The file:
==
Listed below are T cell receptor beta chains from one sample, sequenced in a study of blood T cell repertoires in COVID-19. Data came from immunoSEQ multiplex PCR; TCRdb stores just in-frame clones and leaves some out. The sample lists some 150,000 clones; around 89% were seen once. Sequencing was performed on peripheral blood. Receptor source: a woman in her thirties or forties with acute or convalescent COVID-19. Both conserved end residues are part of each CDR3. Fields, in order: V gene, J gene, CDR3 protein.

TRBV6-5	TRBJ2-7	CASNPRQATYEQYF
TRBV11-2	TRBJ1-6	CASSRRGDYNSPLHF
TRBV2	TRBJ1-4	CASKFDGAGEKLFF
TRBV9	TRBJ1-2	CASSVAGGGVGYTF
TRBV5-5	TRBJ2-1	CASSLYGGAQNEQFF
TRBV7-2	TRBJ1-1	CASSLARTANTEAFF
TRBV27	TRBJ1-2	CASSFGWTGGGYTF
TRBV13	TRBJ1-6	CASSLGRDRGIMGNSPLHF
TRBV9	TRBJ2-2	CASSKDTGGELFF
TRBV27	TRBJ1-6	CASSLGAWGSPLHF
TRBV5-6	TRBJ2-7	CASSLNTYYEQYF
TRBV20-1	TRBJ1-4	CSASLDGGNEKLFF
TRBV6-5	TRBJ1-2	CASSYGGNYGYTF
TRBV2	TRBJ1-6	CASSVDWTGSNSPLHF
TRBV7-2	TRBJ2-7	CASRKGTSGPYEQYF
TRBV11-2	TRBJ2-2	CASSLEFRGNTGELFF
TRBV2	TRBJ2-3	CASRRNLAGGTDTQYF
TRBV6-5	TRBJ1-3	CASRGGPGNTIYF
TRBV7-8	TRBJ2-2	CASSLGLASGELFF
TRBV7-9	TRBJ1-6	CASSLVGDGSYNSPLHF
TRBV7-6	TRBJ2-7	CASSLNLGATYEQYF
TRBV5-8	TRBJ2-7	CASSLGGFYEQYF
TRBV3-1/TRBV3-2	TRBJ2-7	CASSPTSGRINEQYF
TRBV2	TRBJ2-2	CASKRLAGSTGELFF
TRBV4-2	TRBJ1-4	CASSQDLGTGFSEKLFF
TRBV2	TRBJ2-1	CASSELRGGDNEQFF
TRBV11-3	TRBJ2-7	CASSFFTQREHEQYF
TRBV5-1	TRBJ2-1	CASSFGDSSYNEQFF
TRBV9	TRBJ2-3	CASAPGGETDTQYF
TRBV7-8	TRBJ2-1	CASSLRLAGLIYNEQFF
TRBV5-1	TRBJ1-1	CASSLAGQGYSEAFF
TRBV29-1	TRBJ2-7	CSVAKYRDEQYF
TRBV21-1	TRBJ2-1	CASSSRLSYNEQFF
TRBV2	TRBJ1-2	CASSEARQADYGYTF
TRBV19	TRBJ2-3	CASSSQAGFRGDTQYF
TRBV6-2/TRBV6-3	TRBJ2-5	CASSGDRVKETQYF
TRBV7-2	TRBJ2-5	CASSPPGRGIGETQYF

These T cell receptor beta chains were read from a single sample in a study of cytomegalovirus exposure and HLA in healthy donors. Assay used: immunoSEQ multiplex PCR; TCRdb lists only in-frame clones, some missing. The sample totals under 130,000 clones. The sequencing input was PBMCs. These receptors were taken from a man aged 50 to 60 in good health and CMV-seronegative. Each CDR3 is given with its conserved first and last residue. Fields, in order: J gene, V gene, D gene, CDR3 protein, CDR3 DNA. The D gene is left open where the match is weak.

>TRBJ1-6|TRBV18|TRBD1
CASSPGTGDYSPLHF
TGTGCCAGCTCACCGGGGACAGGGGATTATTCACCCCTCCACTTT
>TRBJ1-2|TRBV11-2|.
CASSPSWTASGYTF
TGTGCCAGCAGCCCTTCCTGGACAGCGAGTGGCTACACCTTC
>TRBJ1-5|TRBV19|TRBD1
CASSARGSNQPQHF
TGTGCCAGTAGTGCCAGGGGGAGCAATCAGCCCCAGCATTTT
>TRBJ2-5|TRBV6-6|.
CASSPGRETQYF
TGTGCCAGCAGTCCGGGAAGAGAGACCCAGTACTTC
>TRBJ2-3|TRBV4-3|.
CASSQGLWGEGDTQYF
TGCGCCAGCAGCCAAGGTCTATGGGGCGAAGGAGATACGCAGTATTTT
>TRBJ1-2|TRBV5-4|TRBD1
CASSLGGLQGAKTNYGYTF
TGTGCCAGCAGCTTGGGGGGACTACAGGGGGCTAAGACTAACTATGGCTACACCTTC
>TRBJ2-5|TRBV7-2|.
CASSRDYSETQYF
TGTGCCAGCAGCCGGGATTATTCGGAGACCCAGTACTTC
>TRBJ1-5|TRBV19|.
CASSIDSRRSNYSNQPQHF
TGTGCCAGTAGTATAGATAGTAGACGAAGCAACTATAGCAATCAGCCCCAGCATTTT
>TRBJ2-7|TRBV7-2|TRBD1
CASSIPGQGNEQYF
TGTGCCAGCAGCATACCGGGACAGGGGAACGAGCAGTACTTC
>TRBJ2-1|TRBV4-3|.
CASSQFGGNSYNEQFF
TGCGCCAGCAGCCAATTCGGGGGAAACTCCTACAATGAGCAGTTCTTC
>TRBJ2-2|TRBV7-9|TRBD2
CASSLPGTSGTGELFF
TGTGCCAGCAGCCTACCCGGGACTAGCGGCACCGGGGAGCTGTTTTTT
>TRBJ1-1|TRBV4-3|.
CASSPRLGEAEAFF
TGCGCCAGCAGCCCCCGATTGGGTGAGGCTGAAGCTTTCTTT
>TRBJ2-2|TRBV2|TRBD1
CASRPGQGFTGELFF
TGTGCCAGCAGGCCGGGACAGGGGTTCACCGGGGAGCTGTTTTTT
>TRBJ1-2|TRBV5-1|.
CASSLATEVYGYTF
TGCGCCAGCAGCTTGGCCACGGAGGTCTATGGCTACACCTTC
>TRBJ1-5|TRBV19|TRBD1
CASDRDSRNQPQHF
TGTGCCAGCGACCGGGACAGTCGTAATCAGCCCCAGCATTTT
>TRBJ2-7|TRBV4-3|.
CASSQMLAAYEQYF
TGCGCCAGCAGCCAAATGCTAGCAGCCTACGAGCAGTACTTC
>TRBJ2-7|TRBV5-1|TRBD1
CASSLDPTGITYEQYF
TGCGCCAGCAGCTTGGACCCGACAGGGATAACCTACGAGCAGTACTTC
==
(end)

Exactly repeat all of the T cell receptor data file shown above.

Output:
Listed below are T cell receptor beta chains from one sample, sequenced in a study of blood T cell repertoires in COVID-19. Data came from immunoSEQ multiplex PCR; TCRdb stores just in-frame clones and leaves some out. The sample lists some 150,000 clones; around 89% were seen once. Sequencing was performed on peripheral blood. Receptor source: a woman in her thirties or forties with acute or convalescent COVID-19. Both conserved end residues are part of each CDR3. Fields, in order: V gene, J gene, CDR3 protein.

TRBV6-5	TRBJ2-7	CASNPRQATYEQYF
TRBV11-2	TRBJ1-6	CASSRRGDYNSPLHF
TRBV2	TRBJ1-4	CASKFDGAGEKLFF
TRBV9	TRBJ1-2	CASSVAGGGVGYTF
TRBV5-5	TRBJ2-1	CASSLYGGAQNEQFF
TRBV7-2	TRBJ1-1	CASSLARTANTEAFF
TRBV27	TRBJ1-2	CASSFGWTGGGYTF
TRBV13	TRBJ1-6	CASSLGRDRGIMGNSPLHF
TRBV9	TRBJ2-2	CASSKDTGGELFF
TRBV27	TRBJ1-6	CASSLGAWGSPLHF
TRBV5-6	TRBJ2-7	CASSLNTYYEQYF
TRBV20-1	TRBJ1-4	CSASLDGGNEKLFF
TRBV6-5	TRBJ1-2	CASSYGGNYGYTF
TRBV2	TRBJ1-6	CASSVDWTGSNSPLHF
TRBV7-2	TRBJ2-7	CASRKGTSGPYEQYF
TRBV11-2	TRBJ2-2	CASSLEFRGNTGELFF
TRBV2	TRBJ2-3	CASRRNLAGGTDTQYF
TRBV6-5	TRBJ1-3	CASRGGPGNTIYF
TRBV7-8	TRBJ2-2	CASSLGLASGELFF
TRBV7-9	TRBJ1-6	CASSLVGDGSYNSPLHF
TRBV7-6	TRBJ2-7	CASSLNLGATYEQYF
TRBV5-8	TRBJ2-7	CASSLGGFYEQYF
TRBV3-1/TRBV3-2	TRBJ2-7	CASSPTSGRINEQYF
TRBV2	TRBJ2-2	CASKRLAGSTGELFF
TRBV4-2	TRBJ1-4	CASSQDLGTGFSEKLFF
TRBV2	TRBJ2-1	CASSELRGGDNEQFF
TRBV11-3	TRBJ2-7	CASSFFTQREHEQYF
TRBV5-1	TRBJ2-1	CASSFGDSSYNEQFF
TRBV9	TRBJ2-3	CASAPGGETDTQYF
TRBV7-8	TRBJ2-1	CASSLRLAGLIYNEQFF
TRBV5-1	TRBJ1-1	CASSLAGQGYSEAFF
TRBV29-1	TRBJ2-7	CSVAKYRDEQYF
TRBV21-1	TRBJ2-1	CASSSRLSYNEQFF
TRBV2	TRBJ1-2	CASSEARQADYGYTF
TRBV19	TRBJ2-3	CASSSQAGFRGDTQYF
TRBV6-2/TRBV6-3	TRBJ2-5	CASSGDRVKETQYF
TRBV7-2	TRBJ2-5	CASSPPGRGIGETQYF

These T cell receptor beta chains were read from a single sample in a study of cytomegalovirus exposure and HLA in healthy donors. Assay used: immunoSEQ multiplex PCR; TCRdb lists only in-frame clones, some missing. The sample totals under 130,000 clones. The sequencing input was PBMCs. These receptors were taken from a man aged 50 to 60 in good health and CMV-seronegative. Each CDR3 is given with its conserved first and last residue. Fields, in order: J gene, V gene, D gene, CDR3 protein, CDR3 DNA. The D gene is left open where the match is weak.

>TRBJ1-6|TRBV18|TRBD1
CASSPGTGDYSPLHF
TGTGCCAGCTCACCGGGGACAGGGGATTATTCACCCCTCCACTTT
>TRBJ1-2|TRBV11-2|.
CASSPSWTASGYTF
TGTGCCAGCAGCCCTTCCTGGACAGCGAGTGGCTACACCTTC
>TRBJ1-5|TRBV19|TRBD1
CASSARGSNQPQHF
TGTGCCAGTAGTGCCAGGGGGAGCAATCAGCCCCAGCATTTT
>TRBJ2-5|TRBV6-6|.
CASSPGRETQYF
TGTGCCAGCAGTCCGGGAAGAGAGACCCAGTACTTC
>TRBJ2-3|TRBV4-3|.
CASSQGLWGEGDTQYF
TGCGCCAGCAGCCAAGGTCTATGGGGCGAAGGAGATACGCAGTATTTT
>TRBJ1-2|TRBV5-4|TRBD1
CASSLGGLQGAKTNYGYTF
TGTGCCAGCAGCTTGGGGGGACTACAGGGGGCTAAGACTAACTATGGCTACACCTTC
>TRBJ2-5|TRBV7-2|.
CASSRDYSETQYF
TGTGCCAGCAGCCGGGATTATTCGGAGACCCAGTACTTC
>TRBJ1-5|TRBV19|.
CASSIDSRRSNYSNQPQHF
TGTGCCAGTAGTATAGATAGTAGACGAAGCAACTATAGCAATCAGCCCCAGCATTTT
>TRBJ2-7|TRBV7-2|TRBD1
CASSIPGQGNEQYF
TGTGCCAGCAGCATACCGGGACAGGGGAACGAGCAGTACTTC
>TRBJ2-1|TRBV4-3|.
CASSQFGGNSYNEQFF
TGCGCCAGCAGCCAATTCGGGGGAAACTCCTACAATGAGCAGTTCTTC
>TRBJ2-2|TRBV7-9|TRBD2
CASSLPGTSGTGELFF
TGTGCCAGCAGCCTACCCGGGACTAGCGGCACCGGGGAGCTGTTTTTT
>TRBJ1-1|TRBV4-3|.
CASSPRLGEAEAFF
TGCGCCAGCAGCCCCCGATTGGGTGAGGCTGAAGCTTTCTTT
>TRBJ2-2|TRBV2|TRBD1
CASRPGQGFTGELFF
TGTGCCAGCAGGCCGGGACAGGGGTTCACCGGGGAGCTGTTTTTT
>TRBJ1-2|TRBV5-1|.
CASSLATEVYGYTF
TGCGCCAGCAGCTTGGCCACGGAGGTCTATGGCTACACCTTC
>TRBJ1-5|TRBV19|TRBD1
CASDRDSRNQPQHF
TGTGCCAGCGACCGGGACAGTCGTAATCAGCCCCAGCATTTT
>TRBJ2-7|TRBV4-3|.
CASSQMLAAYEQYF
TGCGCCAGCAGCCAAATGCTAGCAGCCTACGAGCAGTACTTC
>TRBJ2-7|TRBV5-1|TRBD1
CASSLDPTGITYEQYF
TGCGCCAGCAGCTTGGACCCGACAGGGATAACCTACGAGCAGTACTTC